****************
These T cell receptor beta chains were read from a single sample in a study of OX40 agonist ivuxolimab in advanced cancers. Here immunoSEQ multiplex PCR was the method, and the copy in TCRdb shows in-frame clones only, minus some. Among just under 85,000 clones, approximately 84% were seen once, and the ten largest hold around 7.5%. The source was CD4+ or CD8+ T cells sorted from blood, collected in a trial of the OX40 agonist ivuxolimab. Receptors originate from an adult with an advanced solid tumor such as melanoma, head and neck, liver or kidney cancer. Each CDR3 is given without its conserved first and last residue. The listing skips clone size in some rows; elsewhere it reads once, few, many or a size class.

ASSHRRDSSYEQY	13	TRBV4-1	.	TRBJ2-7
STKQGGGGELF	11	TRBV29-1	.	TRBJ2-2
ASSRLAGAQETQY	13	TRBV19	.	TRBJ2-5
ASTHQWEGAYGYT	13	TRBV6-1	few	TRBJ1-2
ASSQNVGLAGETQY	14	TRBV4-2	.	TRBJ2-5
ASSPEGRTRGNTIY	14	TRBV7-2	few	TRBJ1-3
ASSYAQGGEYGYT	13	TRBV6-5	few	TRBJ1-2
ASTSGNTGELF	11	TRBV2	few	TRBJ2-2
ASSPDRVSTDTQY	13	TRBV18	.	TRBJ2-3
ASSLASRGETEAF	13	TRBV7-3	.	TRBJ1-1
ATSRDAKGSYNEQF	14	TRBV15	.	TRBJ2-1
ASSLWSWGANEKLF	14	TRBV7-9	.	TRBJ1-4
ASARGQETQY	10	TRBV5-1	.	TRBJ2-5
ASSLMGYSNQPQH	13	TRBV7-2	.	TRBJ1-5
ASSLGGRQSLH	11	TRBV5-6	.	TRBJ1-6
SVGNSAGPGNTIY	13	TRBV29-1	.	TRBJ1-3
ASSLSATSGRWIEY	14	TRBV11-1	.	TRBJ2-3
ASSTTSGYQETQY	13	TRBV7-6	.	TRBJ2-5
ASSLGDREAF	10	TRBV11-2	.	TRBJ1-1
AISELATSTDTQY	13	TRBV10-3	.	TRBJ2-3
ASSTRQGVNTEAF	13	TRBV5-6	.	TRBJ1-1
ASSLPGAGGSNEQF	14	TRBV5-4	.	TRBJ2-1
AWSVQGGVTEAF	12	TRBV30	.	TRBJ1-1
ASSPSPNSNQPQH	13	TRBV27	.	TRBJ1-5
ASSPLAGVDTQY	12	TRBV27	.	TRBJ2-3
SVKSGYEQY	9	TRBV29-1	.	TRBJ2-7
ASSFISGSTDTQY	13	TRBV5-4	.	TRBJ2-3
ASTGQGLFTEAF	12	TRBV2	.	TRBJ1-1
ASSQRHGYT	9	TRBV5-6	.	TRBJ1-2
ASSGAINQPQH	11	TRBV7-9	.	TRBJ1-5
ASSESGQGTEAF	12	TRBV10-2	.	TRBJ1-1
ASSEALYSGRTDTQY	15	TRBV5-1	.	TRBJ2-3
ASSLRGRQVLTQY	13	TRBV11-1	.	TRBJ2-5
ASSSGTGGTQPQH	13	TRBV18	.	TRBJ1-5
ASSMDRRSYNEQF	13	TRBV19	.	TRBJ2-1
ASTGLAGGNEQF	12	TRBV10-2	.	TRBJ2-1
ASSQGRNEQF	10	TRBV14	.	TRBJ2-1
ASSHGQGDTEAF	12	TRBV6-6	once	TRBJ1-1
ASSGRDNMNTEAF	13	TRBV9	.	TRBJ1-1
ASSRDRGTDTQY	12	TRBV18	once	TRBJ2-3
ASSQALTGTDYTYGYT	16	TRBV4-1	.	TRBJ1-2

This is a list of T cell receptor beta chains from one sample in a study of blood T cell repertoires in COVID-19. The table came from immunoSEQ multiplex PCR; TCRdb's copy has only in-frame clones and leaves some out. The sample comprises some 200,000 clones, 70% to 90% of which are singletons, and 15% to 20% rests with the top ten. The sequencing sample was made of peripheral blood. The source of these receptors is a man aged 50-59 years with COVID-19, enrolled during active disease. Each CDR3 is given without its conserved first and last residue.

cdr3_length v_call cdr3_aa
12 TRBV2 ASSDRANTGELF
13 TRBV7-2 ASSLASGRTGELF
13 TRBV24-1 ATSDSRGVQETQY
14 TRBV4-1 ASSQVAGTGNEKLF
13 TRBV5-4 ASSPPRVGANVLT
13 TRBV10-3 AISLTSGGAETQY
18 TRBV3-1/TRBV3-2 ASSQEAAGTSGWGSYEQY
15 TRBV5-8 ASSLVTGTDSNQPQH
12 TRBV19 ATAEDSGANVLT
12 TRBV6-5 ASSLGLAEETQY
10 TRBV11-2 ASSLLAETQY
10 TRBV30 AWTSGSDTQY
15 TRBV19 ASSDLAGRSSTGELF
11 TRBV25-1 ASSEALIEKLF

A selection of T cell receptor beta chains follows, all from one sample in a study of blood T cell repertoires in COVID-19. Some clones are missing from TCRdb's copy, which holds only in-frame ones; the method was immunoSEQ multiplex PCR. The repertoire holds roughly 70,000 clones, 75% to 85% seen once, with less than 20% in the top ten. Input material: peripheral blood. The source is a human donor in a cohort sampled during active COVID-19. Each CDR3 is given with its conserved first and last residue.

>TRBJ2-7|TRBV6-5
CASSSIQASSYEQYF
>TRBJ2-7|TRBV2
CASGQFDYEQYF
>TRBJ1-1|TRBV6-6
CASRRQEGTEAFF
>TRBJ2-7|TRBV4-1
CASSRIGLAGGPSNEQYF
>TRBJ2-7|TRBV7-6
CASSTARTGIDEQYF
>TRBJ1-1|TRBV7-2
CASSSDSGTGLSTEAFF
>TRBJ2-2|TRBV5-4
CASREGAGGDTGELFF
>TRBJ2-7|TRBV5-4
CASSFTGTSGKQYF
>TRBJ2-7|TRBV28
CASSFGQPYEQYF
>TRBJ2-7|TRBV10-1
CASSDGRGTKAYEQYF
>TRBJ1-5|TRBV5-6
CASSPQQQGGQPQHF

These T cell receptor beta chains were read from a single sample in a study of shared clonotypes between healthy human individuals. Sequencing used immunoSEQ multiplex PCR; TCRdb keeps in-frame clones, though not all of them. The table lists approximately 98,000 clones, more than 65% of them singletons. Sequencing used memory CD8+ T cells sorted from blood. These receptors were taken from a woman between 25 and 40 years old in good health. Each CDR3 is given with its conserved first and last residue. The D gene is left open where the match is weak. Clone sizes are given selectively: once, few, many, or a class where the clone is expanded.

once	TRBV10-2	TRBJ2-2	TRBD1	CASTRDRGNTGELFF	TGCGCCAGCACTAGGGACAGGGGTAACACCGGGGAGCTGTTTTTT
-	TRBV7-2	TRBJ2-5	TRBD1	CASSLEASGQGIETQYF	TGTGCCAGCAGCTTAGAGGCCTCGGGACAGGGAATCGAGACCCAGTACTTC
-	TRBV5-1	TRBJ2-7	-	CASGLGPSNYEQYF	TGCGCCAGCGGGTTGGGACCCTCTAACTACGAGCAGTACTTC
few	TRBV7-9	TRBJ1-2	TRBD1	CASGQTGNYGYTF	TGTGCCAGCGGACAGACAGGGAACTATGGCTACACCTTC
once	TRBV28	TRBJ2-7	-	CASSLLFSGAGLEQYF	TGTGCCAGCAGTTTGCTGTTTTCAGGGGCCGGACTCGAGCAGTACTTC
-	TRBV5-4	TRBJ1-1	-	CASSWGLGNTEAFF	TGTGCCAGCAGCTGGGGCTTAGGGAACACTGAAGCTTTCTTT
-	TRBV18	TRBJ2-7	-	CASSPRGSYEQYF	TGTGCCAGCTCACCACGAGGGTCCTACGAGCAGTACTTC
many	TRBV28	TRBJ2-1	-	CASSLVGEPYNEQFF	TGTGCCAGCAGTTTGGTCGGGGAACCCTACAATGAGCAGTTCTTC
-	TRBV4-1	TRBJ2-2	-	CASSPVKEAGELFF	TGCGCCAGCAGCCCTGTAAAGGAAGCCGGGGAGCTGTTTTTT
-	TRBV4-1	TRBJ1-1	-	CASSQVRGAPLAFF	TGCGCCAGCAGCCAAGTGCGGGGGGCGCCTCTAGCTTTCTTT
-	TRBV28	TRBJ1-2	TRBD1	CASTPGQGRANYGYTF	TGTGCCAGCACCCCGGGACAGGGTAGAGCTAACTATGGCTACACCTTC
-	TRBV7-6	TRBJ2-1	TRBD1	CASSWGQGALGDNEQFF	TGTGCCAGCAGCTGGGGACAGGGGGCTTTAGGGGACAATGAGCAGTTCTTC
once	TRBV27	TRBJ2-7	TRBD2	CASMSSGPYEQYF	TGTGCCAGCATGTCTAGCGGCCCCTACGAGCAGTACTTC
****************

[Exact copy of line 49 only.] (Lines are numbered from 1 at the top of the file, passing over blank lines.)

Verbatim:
13 TRBV5-4 ASSPPRVGANVLT